- In Femme Sole, Dana Cameron, North End there’s an interesting curve ball, since it’s not contemporary or even of recent setting. With the North End (visions of the Italian mob) you would have thought…but the author places this in the year 1745. Cunning here, cunning there. The most cunning of all is the inn owner. But then again, she has to be. She’s a woman. Good one.
- The Dark Island, Brendan DuBois, Boston Harbor. The is the most classic gumshoe noir of the lot (as he laughingly admits in the podcast): Billy Sullivan, Private Eye. Takes place in the forties after the war. Fun, and well written.
- The Reward, Stewart O’Nan, Brookline. Surprisingly bland from Stewart O’Nan.
- The Cross-Eyed Bear, John Dufresne, Southie is a rather good story about clergy sexual abuse. When a priest is accused from out of the past, a sort od diocesan fixer is dispatched to clean up the mess. This all rings too true. This Mr. Markey confronts the accused priest:
“I can’t shake this paranoid fantasy I have of a fellowship of child-molesting priests all going to confession to one another, forgiving one another, and moving on as if nothing ever happened.”
From PART III – Veils of Deceit
- The Oriental Hair Poets, Don Lee, Cambridge, has two poets and a private eye, all Asian. The two poets used to be friends, but literary ambition got in the way. Now one is accusing the other of extraordinary harassment. Either someone’s a whack-o, or someone’s paranoid. They both had books of poetry come out at the same time, so the critic’s lumped them together as per the title of the story. Good Cambridge setting and the story is attention holding in a who’s jivin’ who kinda way.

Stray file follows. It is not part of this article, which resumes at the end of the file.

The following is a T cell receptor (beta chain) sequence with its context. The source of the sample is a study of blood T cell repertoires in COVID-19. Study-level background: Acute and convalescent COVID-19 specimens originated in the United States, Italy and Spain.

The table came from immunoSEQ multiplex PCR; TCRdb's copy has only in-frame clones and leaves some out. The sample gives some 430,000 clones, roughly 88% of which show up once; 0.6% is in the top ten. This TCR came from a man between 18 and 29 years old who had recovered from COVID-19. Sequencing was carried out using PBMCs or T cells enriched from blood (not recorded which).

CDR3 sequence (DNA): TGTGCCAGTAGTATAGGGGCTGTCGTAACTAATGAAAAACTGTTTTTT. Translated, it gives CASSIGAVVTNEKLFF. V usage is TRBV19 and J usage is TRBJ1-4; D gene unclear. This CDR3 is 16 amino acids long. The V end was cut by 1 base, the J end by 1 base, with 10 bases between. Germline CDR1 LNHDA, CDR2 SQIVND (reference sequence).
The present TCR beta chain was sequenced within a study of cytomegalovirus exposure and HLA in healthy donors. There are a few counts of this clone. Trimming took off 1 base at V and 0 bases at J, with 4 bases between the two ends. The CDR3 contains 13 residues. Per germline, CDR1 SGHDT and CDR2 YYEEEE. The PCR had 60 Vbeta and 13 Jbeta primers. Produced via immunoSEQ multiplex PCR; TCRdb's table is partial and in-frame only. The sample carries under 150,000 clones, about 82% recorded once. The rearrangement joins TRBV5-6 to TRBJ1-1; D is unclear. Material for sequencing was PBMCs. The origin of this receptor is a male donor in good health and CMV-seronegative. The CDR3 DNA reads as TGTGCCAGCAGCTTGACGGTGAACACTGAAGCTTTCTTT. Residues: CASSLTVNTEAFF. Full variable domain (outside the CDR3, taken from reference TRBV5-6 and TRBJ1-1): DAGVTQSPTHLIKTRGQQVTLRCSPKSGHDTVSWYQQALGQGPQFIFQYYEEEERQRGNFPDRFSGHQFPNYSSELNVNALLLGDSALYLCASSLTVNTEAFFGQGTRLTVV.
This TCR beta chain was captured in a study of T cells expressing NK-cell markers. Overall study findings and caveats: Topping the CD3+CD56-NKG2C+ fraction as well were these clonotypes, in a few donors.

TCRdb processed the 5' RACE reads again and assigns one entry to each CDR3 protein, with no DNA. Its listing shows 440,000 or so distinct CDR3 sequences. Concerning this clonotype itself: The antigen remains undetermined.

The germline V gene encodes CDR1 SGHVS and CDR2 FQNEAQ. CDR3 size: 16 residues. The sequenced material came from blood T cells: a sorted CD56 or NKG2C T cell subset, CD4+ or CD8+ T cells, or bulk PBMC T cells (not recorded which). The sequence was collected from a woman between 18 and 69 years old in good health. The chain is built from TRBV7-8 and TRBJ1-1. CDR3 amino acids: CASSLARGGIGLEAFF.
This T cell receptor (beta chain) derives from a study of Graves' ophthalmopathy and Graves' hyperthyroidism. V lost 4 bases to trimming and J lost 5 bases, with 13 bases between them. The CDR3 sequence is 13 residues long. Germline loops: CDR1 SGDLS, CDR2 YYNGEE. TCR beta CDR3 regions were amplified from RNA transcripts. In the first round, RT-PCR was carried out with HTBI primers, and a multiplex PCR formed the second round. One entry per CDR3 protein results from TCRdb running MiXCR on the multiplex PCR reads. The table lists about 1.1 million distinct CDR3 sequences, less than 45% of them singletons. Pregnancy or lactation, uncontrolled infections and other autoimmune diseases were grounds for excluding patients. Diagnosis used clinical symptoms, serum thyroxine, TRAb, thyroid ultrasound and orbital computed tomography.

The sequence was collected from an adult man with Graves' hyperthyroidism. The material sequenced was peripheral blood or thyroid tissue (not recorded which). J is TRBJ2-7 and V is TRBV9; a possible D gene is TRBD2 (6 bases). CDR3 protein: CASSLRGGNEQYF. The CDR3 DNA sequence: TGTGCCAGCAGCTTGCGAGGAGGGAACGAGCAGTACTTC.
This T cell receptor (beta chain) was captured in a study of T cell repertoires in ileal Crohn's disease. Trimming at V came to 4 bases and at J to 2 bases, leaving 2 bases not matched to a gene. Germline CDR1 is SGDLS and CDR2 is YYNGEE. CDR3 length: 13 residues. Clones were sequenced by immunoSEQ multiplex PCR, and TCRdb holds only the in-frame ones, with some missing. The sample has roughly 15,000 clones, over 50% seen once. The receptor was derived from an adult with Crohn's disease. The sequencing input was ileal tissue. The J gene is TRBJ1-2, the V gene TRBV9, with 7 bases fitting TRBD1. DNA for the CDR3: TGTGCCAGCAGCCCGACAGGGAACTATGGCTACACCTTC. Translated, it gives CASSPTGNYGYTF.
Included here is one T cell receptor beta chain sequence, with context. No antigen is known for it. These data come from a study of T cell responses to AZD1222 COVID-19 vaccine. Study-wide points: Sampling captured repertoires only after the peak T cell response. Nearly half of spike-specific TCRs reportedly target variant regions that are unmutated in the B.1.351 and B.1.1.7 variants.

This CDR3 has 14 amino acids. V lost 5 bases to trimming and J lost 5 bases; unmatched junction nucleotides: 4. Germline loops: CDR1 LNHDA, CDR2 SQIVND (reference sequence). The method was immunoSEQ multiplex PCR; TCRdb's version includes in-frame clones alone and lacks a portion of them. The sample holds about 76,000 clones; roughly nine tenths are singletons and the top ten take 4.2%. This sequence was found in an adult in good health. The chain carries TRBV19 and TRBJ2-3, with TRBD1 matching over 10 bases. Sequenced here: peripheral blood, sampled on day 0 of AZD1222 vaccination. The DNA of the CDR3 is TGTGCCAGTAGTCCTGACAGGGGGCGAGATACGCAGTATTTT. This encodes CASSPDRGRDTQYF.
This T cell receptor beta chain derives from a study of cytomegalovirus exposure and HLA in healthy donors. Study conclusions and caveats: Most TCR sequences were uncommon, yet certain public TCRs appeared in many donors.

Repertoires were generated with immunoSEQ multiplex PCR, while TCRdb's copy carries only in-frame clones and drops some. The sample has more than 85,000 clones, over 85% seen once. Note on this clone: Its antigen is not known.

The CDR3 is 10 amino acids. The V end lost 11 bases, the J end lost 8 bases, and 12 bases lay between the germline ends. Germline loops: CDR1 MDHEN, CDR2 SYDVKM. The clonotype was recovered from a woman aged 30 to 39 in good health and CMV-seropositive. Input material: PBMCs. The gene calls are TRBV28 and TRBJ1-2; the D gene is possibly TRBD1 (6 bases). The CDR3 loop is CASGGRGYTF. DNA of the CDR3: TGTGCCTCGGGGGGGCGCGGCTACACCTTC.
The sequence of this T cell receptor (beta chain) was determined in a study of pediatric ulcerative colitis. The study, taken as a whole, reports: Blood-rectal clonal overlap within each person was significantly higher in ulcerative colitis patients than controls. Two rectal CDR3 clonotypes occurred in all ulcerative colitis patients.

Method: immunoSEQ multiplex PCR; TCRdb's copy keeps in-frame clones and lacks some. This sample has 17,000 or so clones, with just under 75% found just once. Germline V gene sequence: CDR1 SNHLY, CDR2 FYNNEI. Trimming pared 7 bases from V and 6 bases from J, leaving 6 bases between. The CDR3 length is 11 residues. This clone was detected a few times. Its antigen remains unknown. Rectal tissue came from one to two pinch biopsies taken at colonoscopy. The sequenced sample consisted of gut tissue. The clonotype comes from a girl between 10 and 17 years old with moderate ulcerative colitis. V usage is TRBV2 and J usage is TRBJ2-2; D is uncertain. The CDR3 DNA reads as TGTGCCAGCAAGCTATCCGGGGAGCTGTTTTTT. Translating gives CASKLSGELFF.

- The Collar, Itabari Njeri, Roxbury. Huh?
- The thing about Turn Speed, Russ Aborn, North Quincy is that not only am I somewhat familiar with the setting, but I’m familiar with the subject, Turns out that Aborn has a day job in logistics. That’s what I do for a living. So he’s got all the details, right. I like crime stories that pit old school vs. new school, as Aborn does here. I think Aborn has some talent. At least he certainly shows up well against some of the other more experienced writers in this collection.
Intro by Dennis Lehane, with readings by Russ Aborn, Dana Cameron, Brendan DuBois, Lynne Heitman. Lehane ends the podcast with an excerpt from his own story.
If I was to pick three (and one from each section) it would be: Lehane, Dubois, and Aborn. But I’d need to acknowledge Dana Cameron for her unique setting for a noir story. Let’s say “special mention”?